terminological obscurity

Heather Coppersmith me at privacy.net
Wed Jun 2 01:39:01 CEST 2004


On Tue, 01 Jun 2004 23:11:21 GMT,
Arthur <ajsiegel at optonline.com> wrote:

> On Wed, 02 Jun 2004 00:38:28 +0200, "Martin v. Löwis"
> <martin at v.loewis.de> wrote:

>>> And the above sentences implies, and I could independently
>>> imagine, a list might cohere around nothing more then the
>>> concept of existence.

>> Correct. Of course, people typically collect things in a
>> collection to have algorithms operate on the elements of a
>> collection, so a collection of all things that exist would not
>> be useful, and would be difficult to create.

> Well I don't intend to be being quite *that* abstract.

> In fact I worked a bit today not far from this domain, at least
> in my interpretation of it.

> An export routine for a 3d scene. A list is created dynaimcally
> of anything in the scene that exists, as it is created - lights,
> cameras, geometric objects, textures, include file directions,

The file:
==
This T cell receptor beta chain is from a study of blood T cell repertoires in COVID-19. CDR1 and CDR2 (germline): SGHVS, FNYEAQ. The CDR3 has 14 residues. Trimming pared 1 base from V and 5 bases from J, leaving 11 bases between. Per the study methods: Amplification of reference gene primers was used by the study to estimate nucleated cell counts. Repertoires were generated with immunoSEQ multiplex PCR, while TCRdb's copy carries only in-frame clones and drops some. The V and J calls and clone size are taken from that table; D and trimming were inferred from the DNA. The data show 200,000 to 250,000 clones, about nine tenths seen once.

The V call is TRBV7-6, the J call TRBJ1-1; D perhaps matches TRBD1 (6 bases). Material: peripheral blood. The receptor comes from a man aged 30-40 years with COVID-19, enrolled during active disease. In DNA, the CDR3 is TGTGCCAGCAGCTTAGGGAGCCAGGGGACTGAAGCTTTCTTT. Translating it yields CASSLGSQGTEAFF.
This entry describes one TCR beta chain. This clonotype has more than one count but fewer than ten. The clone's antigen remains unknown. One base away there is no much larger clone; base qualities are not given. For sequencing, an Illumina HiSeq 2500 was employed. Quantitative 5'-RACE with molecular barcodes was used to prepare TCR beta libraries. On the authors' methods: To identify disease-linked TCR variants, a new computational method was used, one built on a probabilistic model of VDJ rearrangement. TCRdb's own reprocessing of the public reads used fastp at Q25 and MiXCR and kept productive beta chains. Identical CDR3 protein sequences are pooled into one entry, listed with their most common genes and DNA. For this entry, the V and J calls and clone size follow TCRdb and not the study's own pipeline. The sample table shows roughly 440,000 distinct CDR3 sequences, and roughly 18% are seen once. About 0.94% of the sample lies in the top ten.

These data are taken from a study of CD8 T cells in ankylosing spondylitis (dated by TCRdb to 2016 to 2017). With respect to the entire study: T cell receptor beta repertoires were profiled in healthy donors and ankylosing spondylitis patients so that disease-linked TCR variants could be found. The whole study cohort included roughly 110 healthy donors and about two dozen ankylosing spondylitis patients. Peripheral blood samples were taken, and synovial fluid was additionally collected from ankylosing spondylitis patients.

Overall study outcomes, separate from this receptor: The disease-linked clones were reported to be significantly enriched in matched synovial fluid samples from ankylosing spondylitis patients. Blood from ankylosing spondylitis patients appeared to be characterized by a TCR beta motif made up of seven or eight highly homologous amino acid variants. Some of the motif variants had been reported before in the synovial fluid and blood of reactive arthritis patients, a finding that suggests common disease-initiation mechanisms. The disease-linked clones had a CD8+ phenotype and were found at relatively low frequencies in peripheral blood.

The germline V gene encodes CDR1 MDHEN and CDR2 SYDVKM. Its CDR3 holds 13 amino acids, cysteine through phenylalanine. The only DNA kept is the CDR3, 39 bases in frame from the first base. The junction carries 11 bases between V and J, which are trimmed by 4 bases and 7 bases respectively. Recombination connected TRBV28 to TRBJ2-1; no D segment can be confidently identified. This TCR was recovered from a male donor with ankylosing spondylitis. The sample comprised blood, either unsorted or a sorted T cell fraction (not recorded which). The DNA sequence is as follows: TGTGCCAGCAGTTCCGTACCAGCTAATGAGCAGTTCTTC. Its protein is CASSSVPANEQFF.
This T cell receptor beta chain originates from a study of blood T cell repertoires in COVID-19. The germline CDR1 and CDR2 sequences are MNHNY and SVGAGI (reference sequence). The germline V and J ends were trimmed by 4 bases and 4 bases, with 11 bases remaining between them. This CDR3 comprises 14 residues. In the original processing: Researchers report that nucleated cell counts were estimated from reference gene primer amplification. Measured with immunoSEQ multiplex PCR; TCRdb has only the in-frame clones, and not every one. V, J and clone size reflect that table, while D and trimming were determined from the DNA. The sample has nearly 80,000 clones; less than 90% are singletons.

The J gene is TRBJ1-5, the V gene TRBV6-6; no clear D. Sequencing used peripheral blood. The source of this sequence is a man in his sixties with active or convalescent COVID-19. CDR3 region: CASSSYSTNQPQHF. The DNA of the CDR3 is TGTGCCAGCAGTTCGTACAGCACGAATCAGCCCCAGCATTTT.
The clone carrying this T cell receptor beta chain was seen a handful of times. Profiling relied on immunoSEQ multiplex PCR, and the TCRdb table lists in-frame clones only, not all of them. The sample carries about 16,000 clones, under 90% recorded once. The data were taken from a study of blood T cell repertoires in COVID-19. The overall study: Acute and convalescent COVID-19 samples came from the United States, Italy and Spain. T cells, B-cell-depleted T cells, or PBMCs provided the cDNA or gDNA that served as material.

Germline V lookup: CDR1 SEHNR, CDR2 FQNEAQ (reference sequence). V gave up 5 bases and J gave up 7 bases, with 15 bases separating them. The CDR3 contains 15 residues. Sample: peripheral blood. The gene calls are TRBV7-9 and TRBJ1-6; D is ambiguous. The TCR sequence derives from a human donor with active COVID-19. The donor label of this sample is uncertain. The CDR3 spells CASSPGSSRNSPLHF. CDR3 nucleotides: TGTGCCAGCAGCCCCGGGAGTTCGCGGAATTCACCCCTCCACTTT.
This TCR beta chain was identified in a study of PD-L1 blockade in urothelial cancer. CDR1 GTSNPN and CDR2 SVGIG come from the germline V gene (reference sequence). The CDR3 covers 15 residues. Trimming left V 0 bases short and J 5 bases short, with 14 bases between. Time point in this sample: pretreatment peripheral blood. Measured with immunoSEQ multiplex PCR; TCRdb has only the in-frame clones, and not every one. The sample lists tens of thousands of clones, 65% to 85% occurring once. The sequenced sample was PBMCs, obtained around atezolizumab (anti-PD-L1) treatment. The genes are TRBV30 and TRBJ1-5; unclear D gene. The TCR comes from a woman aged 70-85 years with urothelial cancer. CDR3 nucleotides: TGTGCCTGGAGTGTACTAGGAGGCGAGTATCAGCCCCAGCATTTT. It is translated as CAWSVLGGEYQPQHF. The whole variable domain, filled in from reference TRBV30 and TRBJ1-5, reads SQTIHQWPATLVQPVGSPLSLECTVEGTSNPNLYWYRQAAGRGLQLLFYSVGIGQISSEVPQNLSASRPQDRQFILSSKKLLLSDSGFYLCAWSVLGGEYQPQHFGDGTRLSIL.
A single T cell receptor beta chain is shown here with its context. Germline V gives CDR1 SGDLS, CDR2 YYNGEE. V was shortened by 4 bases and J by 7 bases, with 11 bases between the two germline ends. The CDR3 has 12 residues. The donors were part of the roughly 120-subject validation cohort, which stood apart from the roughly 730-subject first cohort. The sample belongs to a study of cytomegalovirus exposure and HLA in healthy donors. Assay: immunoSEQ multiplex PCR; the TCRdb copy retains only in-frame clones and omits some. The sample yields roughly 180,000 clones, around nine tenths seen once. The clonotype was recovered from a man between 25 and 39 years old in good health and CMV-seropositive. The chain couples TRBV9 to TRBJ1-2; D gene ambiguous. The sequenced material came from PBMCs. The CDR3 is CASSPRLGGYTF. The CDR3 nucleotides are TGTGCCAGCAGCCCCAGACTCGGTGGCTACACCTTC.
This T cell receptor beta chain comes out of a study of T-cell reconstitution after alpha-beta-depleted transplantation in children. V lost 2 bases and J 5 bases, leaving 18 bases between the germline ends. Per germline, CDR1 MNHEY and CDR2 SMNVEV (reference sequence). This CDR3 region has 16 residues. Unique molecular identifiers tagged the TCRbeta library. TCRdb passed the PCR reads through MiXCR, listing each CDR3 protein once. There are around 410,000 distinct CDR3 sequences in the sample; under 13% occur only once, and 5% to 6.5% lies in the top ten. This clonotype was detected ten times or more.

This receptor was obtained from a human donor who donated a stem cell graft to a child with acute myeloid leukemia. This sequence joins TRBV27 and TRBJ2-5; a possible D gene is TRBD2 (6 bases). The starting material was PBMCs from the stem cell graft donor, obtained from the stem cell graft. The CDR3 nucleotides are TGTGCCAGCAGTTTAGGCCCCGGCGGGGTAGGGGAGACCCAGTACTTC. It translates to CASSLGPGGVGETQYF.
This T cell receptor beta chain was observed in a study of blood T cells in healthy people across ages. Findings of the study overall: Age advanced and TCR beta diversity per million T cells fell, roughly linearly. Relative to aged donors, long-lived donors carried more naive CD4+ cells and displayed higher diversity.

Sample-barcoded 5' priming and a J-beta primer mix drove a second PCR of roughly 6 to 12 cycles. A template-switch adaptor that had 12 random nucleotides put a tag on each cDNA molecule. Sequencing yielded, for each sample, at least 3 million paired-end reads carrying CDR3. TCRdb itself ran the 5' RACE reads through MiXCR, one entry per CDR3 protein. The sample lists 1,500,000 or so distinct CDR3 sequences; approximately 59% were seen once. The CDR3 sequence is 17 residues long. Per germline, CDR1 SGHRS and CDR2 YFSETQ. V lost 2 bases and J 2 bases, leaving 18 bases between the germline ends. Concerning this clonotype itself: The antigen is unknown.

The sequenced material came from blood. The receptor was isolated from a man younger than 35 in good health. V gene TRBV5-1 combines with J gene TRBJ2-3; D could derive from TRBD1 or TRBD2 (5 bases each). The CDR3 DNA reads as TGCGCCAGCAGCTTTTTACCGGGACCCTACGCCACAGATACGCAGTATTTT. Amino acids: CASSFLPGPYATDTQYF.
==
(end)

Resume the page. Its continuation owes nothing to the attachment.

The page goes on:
> overrides of defaults,etc, and etc.  (I am exaggerating slightly
> to make my point, but little)

> A 3d scene is often conceived as a World, The list in some sense
> saves state, and about the only qualification for inclusion in
> the list is existence.

> The list is iterated, and enough about the element determined to
> be able to introspect the essential data needed to create
> relevant information in a form that can be parsed by an
> unrelated application, to therby have the World recreated by
> that other application.

> Even on the output side, since the information needed is
> determined by another application, and varies by the identity of
> the element - little "homogeneity" is found.

My criterion for homogeneity is "what happens if I shuffle these
elements?"  By this criterion, that list of elements in the World
*is* homogeneous, regardless of the types or the contents of the
data (unless the defaults and/or overrides are somehow cumulative
or implicitly ordered).

OTOH, an individual element's spatial coordinates (be they X, Y,
Z; rho, phi, theta; or something else) are heterogeneous because
if I shuffle them, then the object shows up in a different place
(certain degenerate symmetry cases notably excepted).

Regards,
Heather

-- 
Heather Coppersmith
That's not right; that's not even wrong. -- Wolfgang Pauli



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